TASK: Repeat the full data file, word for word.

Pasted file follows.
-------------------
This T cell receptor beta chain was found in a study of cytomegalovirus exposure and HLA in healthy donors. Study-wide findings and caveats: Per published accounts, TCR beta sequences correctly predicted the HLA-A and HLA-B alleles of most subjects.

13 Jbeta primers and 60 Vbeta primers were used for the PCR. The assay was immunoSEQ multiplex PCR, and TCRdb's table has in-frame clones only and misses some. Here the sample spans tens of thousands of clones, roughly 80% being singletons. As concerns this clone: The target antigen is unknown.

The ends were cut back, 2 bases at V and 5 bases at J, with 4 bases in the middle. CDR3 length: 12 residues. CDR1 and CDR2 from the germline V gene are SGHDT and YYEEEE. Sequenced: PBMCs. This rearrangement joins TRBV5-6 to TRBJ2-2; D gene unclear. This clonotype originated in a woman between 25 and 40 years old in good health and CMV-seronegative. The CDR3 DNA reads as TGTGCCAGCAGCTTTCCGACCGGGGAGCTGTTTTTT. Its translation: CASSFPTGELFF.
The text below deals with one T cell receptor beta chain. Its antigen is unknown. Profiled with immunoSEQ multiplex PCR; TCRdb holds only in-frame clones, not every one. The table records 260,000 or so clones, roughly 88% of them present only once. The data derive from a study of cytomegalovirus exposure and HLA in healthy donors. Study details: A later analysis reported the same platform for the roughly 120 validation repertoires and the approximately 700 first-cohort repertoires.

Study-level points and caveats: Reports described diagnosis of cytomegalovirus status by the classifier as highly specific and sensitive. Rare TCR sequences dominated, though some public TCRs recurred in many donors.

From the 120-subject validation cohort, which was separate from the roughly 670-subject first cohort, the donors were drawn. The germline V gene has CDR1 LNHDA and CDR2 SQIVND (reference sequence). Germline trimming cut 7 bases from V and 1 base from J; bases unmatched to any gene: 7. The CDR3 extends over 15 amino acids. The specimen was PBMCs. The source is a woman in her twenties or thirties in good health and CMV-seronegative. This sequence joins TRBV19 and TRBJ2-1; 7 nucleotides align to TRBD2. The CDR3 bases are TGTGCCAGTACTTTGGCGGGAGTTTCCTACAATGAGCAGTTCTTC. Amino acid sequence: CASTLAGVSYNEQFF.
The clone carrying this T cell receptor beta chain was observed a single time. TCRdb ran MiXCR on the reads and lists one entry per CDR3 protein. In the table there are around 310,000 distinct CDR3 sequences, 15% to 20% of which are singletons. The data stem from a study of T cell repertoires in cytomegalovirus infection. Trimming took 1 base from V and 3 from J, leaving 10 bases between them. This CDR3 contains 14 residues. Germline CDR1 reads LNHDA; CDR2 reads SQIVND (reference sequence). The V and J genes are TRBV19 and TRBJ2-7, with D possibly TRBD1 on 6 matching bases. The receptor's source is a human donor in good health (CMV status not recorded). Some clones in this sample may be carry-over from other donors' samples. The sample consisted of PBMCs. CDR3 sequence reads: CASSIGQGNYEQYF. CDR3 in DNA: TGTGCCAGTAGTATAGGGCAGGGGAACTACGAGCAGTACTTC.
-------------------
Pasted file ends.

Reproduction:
This T cell receptor beta chain was found in a study of cytomegalovirus exposure and HLA in healthy donors. Study-wide findings and caveats: Per published accounts, TCR beta sequences correctly predicted the HLA-A and HLA-B alleles of most subjects.

13 Jbeta primers and 60 Vbeta primers were used for the PCR. The assay was immunoSEQ multiplex PCR, and TCRdb's table has in-frame clones only and misses some. Here the sample spans tens of thousands of clones, roughly 80% being singletons. As concerns this clone: The target antigen is unknown.

The ends were cut back, 2 bases at V and 5 bases at J, with 4 bases in the middle. CDR3 length: 12 residues. CDR1 and CDR2 from the germline V gene are SGHDT and YYEEEE. Sequenced: PBMCs. This rearrangement joins TRBV5-6 to TRBJ2-2; D gene unclear. This clonotype originated in a woman between 25 and 40 years old in good health and CMV-seronegative. The CDR3 DNA reads as TGTGCCAGCAGCTTTCCGACCGGGGAGCTGTTTTTT. Its translation: CASSFPTGELFF.
The text below deals with one T cell receptor beta chain. Its antigen is unknown. Profiled with immunoSEQ multiplex PCR; TCRdb holds only in-frame clones, not every one. The table records 260,000 or so clones, roughly 88% of them present only once. The data derive from a study of cytomegalovirus exposure and HLA in healthy donors. Study details: A later analysis reported the same platform for the roughly 120 validation repertoires and the approximately 700 first-cohort repertoires.

Study-level points and caveats: Reports described diagnosis of cytomegalovirus status by the classifier as highly specific and sensitive. Rare TCR sequences dominated, though some public TCRs recurred in many donors.

From the 120-subject validation cohort, which was separate from the roughly 670-subject first cohort, the donors were drawn. The germline V gene has CDR1 LNHDA and CDR2 SQIVND (reference sequence). Germline trimming cut 7 bases from V and 1 base from J; bases unmatched to any gene: 7. The CDR3 extends over 15 amino acids. The specimen was PBMCs. The source is a woman in her twenties or thirties in good health and CMV-seronegative. This sequence joins TRBV19 and TRBJ2-1; 7 nucleotides align to TRBD2. The CDR3 bases are TGTGCCAGTACTTTGGCGGGAGTTTCCTACAATGAGCAGTTCTTC. Amino acid sequence: CASTLAGVSYNEQFF.
The clone carrying this T cell receptor beta chain was observed a single time. TCRdb ran MiXCR on the reads and lists one entry per CDR3 protein. In the table there are around 310,000 distinct CDR3 sequences, 15% to 20% of which are singletons. The data stem from a study of T cell repertoires in cytomegalovirus infection. Trimming took 1 base from V and 3 from J, leaving 10 bases between them. This CDR3 contains 14 residues. Germline CDR1 reads LNHDA; CDR2 reads SQIVND (reference sequence). The V and J genes are TRBV19 and TRBJ2-7, with D possibly TRBD1 on 6 matching bases. The receptor's source is a human donor in good health (CMV status not recorded). Some clones in this sample may be carry-over from other donors' samples. The sample consisted of PBMCs. CDR3 sequence reads: CASSIGQGNYEQYF. CDR3 in DNA: TGTGCCAGTAGTATAGGGCAGGGGAACTACGAGCAGTACTTC.